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Fibroids, also known as uterine leiomyomata, are benign growths which form in the wall of the uterus. They originate from the smooth muscle cells and generally affect women during their reproductive years. There are many theories why these tumors occur and whether they are associated with changes of the level of female hormones progesterone and estrogen.

Fibroids and Estrogen and Progesterone Stimulation

The very presence of optimal amounts of estrogen and progesterone is essential for these tumors to occur and continue growing. This is why uterine fibroids may be stimulated with birth control pills and decrease in size once such treatment is discontinued. Even though scientists used to believe that only estrogen plays a role in development and growth of uterine fibroids, it is now clear that even progesterone contributes to both of theses processes.

It is confirmed that in menopause fibroid tumors decrease in size. This only happens in women who are not prescribed estrogen replacement therapy. This is yet another conformation of connection between fibroids and hormones and the effects of the particular hormones on growth of these tumors.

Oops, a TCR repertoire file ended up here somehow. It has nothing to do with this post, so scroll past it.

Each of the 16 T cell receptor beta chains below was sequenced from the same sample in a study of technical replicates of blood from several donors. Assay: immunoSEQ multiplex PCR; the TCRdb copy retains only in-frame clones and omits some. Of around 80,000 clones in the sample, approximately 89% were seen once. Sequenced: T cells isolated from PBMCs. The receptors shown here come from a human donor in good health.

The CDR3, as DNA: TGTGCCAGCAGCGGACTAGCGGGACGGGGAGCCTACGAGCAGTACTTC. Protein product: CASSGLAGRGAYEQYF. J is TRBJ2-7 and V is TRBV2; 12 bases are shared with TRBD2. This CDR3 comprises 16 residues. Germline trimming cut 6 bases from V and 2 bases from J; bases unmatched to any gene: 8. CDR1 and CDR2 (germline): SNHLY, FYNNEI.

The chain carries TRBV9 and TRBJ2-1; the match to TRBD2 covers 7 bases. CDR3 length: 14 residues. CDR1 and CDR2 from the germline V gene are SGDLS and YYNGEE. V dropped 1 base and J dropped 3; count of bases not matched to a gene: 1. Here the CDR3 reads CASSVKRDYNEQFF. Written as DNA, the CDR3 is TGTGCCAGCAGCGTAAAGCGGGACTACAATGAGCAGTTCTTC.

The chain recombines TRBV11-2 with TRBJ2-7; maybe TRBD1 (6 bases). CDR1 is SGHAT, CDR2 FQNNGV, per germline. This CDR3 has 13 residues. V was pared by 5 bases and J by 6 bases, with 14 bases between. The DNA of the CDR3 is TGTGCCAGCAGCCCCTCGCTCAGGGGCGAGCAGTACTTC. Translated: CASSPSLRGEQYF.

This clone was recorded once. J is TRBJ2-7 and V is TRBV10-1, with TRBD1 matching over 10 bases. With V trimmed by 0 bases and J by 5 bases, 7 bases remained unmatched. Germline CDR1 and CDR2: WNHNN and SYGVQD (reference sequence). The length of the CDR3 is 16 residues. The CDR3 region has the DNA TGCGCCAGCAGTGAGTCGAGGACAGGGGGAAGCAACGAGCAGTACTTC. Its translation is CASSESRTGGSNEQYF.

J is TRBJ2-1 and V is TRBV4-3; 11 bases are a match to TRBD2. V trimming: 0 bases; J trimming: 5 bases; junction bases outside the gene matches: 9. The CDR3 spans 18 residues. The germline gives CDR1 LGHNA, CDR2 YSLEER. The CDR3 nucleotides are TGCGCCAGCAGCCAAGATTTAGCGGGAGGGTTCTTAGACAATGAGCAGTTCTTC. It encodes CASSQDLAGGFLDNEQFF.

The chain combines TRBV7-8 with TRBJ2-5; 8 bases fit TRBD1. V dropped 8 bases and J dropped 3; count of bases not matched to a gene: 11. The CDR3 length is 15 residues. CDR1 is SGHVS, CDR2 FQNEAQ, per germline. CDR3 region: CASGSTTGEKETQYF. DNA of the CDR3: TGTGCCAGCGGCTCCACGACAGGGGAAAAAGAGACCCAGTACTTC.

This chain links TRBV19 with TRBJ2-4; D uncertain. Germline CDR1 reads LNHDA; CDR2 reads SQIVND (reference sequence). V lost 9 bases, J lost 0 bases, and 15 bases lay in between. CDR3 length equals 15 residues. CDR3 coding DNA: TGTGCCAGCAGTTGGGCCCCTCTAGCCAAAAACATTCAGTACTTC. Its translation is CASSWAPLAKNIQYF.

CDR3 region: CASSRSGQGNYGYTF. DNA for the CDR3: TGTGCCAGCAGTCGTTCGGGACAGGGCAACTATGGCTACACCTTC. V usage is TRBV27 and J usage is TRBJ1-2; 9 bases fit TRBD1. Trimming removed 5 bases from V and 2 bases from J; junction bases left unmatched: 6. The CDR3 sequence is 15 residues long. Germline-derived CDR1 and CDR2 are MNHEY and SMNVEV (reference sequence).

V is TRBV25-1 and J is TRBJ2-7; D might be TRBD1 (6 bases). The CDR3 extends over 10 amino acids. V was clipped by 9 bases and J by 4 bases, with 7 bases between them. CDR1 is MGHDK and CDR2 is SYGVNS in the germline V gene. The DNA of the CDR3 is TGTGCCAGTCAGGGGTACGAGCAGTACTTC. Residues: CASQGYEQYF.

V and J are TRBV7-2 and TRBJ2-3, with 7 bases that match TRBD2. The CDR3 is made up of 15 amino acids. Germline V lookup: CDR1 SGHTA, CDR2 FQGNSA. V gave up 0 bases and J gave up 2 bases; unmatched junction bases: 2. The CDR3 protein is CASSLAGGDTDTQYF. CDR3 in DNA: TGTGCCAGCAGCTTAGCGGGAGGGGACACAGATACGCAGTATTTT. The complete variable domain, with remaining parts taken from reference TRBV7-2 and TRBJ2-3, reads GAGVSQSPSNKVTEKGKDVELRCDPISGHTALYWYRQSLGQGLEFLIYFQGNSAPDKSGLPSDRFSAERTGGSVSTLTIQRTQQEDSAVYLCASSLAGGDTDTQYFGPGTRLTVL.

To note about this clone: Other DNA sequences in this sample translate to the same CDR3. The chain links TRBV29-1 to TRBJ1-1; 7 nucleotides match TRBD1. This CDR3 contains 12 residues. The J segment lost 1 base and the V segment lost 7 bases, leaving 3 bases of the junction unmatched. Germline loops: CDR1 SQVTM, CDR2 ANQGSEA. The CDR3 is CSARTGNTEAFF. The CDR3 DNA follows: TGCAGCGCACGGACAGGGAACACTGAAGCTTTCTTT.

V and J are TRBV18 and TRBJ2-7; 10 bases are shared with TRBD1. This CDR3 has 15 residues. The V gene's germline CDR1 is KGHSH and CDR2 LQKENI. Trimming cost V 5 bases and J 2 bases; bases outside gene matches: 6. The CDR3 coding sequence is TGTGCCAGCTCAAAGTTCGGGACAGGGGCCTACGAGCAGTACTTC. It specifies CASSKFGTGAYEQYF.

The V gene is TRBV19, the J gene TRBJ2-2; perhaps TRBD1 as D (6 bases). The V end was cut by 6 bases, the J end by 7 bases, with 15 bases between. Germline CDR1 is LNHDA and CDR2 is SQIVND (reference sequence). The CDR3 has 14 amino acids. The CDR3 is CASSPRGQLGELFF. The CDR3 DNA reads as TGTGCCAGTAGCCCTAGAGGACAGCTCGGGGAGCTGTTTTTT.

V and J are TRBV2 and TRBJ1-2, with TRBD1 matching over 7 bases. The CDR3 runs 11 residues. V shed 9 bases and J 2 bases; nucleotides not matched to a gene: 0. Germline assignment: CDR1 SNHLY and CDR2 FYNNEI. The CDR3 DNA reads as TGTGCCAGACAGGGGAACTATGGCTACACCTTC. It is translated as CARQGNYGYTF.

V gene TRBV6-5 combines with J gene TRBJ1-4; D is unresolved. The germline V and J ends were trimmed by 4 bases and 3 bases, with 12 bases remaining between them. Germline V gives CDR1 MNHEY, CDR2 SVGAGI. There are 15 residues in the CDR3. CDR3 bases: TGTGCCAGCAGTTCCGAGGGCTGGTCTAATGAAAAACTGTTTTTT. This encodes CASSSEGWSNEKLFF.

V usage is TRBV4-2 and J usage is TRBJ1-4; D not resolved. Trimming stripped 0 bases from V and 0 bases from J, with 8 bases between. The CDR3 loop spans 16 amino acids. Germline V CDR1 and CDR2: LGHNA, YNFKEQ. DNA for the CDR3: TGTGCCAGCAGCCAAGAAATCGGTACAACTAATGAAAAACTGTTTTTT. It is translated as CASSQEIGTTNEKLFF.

Therapy for Fibroids

There are many different treatment modalities for fibroids and sometimes two or even several of them are combined.


In women whose fibroids do not cause any symptoms or signs these tumors are only monitored. It is essential to check the speed of the growth and in case they significantly enlarge or start to cause certain problems to act timely and begin with optimal treatment.

Hormonal Therapy for Fibroids

There are many hormones which can be administered in women suffering from fibroids. For example, desirable effects can be achieved with gonadotropin-releasing hormone (Gn-RH) agonists. Furthermore, symptoms and signs of fibroid tumors can be reduced with androgens. And finally, oral contraceptives or progestins do not reduce the size of these tumors but may be helpful with unpleasant symptoms.

Surgical Treatments for Fibroids

The most invasive surgery for fibroids is hysterectomy. It includes surgical removal of the entire uterus. However, some women may undergo myomectomy, surgery which includes only the removal of the tumor. This way the uterus remains intact. Myomectomy can be performed as abdominal myomectory, hysteroscopic or laparoscopic myomectomy.

And finally, there are several more procedures which can be efficient in removal of uterine fibroids. They include myolysis, endometrial ablation, uterine artery embolization and focused ultrasound surgery.

Because these tumors grow slowly and they never turn to malignant there is plenty of time for a woman to consult her gynecologist and opt for the most convenient treatment modality.

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